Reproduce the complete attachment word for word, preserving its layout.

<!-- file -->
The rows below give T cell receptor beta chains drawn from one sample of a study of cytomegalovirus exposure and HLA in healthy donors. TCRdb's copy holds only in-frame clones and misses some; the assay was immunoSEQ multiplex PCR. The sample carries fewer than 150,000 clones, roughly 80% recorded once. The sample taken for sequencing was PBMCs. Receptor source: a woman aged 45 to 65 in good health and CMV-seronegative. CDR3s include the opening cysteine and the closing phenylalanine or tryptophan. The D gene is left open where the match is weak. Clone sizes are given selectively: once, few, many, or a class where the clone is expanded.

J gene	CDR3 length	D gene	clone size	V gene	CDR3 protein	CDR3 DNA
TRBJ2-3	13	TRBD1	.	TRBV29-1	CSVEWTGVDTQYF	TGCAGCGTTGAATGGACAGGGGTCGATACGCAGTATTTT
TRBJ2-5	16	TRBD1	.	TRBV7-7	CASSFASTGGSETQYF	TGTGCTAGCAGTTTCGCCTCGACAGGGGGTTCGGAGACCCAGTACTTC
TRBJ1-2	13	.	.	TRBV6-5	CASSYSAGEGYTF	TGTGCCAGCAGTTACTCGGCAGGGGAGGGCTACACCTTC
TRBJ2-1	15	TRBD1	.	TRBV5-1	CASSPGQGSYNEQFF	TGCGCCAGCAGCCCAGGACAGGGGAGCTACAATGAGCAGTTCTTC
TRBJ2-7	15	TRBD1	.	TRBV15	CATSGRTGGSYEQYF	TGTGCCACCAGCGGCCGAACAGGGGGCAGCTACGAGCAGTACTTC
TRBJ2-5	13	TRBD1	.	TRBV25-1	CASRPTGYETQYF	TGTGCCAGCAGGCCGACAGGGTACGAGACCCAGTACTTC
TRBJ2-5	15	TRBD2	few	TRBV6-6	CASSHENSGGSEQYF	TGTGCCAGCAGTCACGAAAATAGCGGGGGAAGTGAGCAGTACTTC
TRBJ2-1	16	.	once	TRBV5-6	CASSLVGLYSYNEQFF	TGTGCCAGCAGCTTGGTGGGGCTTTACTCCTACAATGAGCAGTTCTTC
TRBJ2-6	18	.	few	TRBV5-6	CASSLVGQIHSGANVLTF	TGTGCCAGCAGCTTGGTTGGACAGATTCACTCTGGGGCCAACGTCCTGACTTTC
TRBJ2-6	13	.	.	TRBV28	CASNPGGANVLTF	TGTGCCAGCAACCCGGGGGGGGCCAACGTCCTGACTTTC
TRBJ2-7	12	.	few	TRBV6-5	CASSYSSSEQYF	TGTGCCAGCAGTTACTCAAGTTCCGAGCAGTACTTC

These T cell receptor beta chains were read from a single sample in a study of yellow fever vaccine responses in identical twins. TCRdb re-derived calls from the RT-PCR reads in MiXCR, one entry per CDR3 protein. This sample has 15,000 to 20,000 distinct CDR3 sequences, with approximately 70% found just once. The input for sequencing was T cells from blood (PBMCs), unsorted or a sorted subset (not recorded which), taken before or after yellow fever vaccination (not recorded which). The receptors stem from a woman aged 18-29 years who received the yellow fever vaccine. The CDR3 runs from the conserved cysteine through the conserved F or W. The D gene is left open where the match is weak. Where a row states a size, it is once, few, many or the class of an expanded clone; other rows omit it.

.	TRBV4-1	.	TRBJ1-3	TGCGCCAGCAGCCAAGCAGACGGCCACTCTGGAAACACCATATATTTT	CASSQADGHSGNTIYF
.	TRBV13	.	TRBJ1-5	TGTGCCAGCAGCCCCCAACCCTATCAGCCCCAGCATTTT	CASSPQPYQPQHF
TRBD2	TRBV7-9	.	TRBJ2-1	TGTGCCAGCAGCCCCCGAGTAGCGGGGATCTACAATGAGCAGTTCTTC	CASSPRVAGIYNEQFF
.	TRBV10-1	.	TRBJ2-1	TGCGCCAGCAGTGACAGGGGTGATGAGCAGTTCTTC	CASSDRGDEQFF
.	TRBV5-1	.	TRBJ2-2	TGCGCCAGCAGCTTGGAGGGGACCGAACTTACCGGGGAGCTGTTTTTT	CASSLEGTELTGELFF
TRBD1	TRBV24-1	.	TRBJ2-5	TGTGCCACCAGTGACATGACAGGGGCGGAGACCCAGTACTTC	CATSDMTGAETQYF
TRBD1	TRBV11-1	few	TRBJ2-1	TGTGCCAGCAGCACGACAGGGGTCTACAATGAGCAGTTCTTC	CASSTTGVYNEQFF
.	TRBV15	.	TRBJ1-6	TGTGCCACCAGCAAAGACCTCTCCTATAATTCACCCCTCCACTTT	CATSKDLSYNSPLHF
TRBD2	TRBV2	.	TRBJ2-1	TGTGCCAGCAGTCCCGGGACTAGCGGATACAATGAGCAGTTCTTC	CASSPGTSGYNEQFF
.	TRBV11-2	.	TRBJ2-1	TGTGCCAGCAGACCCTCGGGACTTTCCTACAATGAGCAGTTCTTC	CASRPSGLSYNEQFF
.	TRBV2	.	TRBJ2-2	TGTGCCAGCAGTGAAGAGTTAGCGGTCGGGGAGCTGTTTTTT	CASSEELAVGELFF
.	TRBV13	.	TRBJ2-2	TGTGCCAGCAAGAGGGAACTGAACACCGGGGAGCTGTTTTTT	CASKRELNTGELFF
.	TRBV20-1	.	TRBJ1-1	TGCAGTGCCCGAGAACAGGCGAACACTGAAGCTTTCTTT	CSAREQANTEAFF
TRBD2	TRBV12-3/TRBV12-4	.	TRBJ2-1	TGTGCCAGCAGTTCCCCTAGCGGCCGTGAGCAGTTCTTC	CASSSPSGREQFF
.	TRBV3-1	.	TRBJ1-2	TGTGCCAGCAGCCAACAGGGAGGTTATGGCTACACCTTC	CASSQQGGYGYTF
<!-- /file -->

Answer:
The rows below give T cell receptor beta chains drawn from one sample of a study of cytomegalovirus exposure and HLA in healthy donors. TCRdb's copy holds only in-frame clones and misses some; the assay was immunoSEQ multiplex PCR. The sample carries fewer than 150,000 clones, roughly 80% recorded once. The sample taken for sequencing was PBMCs. Receptor source: a woman aged 45 to 65 in good health and CMV-seronegative. CDR3s include the opening cysteine and the closing phenylalanine or tryptophan. The D gene is left open where the match is weak. Clone sizes are given selectively: once, few, many, or a class where the clone is expanded.

J gene	CDR3 length	D gene	clone size	V gene	CDR3 protein	CDR3 DNA
TRBJ2-3	13	TRBD1	.	TRBV29-1	CSVEWTGVDTQYF	TGCAGCGTTGAATGGACAGGGGTCGATACGCAGTATTTT
TRBJ2-5	16	TRBD1	.	TRBV7-7	CASSFASTGGSETQYF	TGTGCTAGCAGTTTCGCCTCGACAGGGGGTTCGGAGACCCAGTACTTC
TRBJ1-2	13	.	.	TRBV6-5	CASSYSAGEGYTF	TGTGCCAGCAGTTACTCGGCAGGGGAGGGCTACACCTTC
TRBJ2-1	15	TRBD1	.	TRBV5-1	CASSPGQGSYNEQFF	TGCGCCAGCAGCCCAGGACAGGGGAGCTACAATGAGCAGTTCTTC
TRBJ2-7	15	TRBD1	.	TRBV15	CATSGRTGGSYEQYF	TGTGCCACCAGCGGCCGAACAGGGGGCAGCTACGAGCAGTACTTC
TRBJ2-5	13	TRBD1	.	TRBV25-1	CASRPTGYETQYF	TGTGCCAGCAGGCCGACAGGGTACGAGACCCAGTACTTC
TRBJ2-5	15	TRBD2	few	TRBV6-6	CASSHENSGGSEQYF	TGTGCCAGCAGTCACGAAAATAGCGGGGGAAGTGAGCAGTACTTC
TRBJ2-1	16	.	once	TRBV5-6	CASSLVGLYSYNEQFF	TGTGCCAGCAGCTTGGTGGGGCTTTACTCCTACAATGAGCAGTTCTTC
TRBJ2-6	18	.	few	TRBV5-6	CASSLVGQIHSGANVLTF	TGTGCCAGCAGCTTGGTTGGACAGATTCACTCTGGGGCCAACGTCCTGACTTTC
TRBJ2-6	13	.	.	TRBV28	CASNPGGANVLTF	TGTGCCAGCAACCCGGGGGGGGCCAACGTCCTGACTTTC
TRBJ2-7	12	.	few	TRBV6-5	CASSYSSSEQYF	TGTGCCAGCAGTTACTCAAGTTCCGAGCAGTACTTC

These T cell receptor beta chains were read from a single sample in a study of yellow fever vaccine responses in identical twins. TCRdb re-derived calls from the RT-PCR reads in MiXCR, one entry per CDR3 protein. This sample has 15,000 to 20,000 distinct CDR3 sequences, with approximately 70% found just once. The input for sequencing was T cells from blood (PBMCs), unsorted or a sorted subset (not recorded which), taken before or after yellow fever vaccination (not recorded which). The receptors stem from a woman aged 18-29 years who received the yellow fever vaccine. The CDR3 runs from the conserved cysteine through the conserved F or W. The D gene is left open where the match is weak. Where a row states a size, it is once, few, many or the class of an expanded clone; other rows omit it.

.	TRBV4-1	.	TRBJ1-3	TGCGCCAGCAGCCAAGCAGACGGCCACTCTGGAAACACCATATATTTT	CASSQADGHSGNTIYF
.	TRBV13	.	TRBJ1-5	TGTGCCAGCAGCCCCCAACCCTATCAGCCCCAGCATTTT	CASSPQPYQPQHF
TRBD2	TRBV7-9	.	TRBJ2-1	TGTGCCAGCAGCCCCCGAGTAGCGGGGATCTACAATGAGCAGTTCTTC	CASSPRVAGIYNEQFF
.	TRBV10-1	.	TRBJ2-1	TGCGCCAGCAGTGACAGGGGTGATGAGCAGTTCTTC	CASSDRGDEQFF
.	TRBV5-1	.	TRBJ2-2	TGCGCCAGCAGCTTGGAGGGGACCGAACTTACCGGGGAGCTGTTTTTT	CASSLEGTELTGELFF
TRBD1	TRBV24-1	.	TRBJ2-5	TGTGCCACCAGTGACATGACAGGGGCGGAGACCCAGTACTTC	CATSDMTGAETQYF
TRBD1	TRBV11-1	few	TRBJ2-1	TGTGCCAGCAGCACGACAGGGGTCTACAATGAGCAGTTCTTC	CASSTTGVYNEQFF
.	TRBV15	.	TRBJ1-6	TGTGCCACCAGCAAAGACCTCTCCTATAATTCACCCCTCCACTTT	CATSKDLSYNSPLHF
TRBD2	TRBV2	.	TRBJ2-1	TGTGCCAGCAGTCCCGGGACTAGCGGATACAATGAGCAGTTCTTC	CASSPGTSGYNEQFF
.	TRBV11-2	.	TRBJ2-1	TGTGCCAGCAGACCCTCGGGACTTTCCTACAATGAGCAGTTCTTC	CASRPSGLSYNEQFF
.	TRBV2	.	TRBJ2-2	TGTGCCAGCAGTGAAGAGTTAGCGGTCGGGGAGCTGTTTTTT	CASSEELAVGELFF
.	TRBV13	.	TRBJ2-2	TGTGCCAGCAAGAGGGAACTGAACACCGGGGAGCTGTTTTTT	CASKRELNTGELFF
.	TRBV20-1	.	TRBJ1-1	TGCAGTGCCCGAGAACAGGCGAACACTGAAGCTTTCTTT	CSAREQANTEAFF
TRBD2	TRBV12-3/TRBV12-4	.	TRBJ2-1	TGTGCCAGCAGTTCCCCTAGCGGCCGTGAGCAGTTCTTC	CASSSPSGREQFF
.	TRBV3-1	.	TRBJ1-2	TGTGCCAGCAGCCAACAGGGAGGTTATGGCTACACCTTC	CASSQQGGYGYTF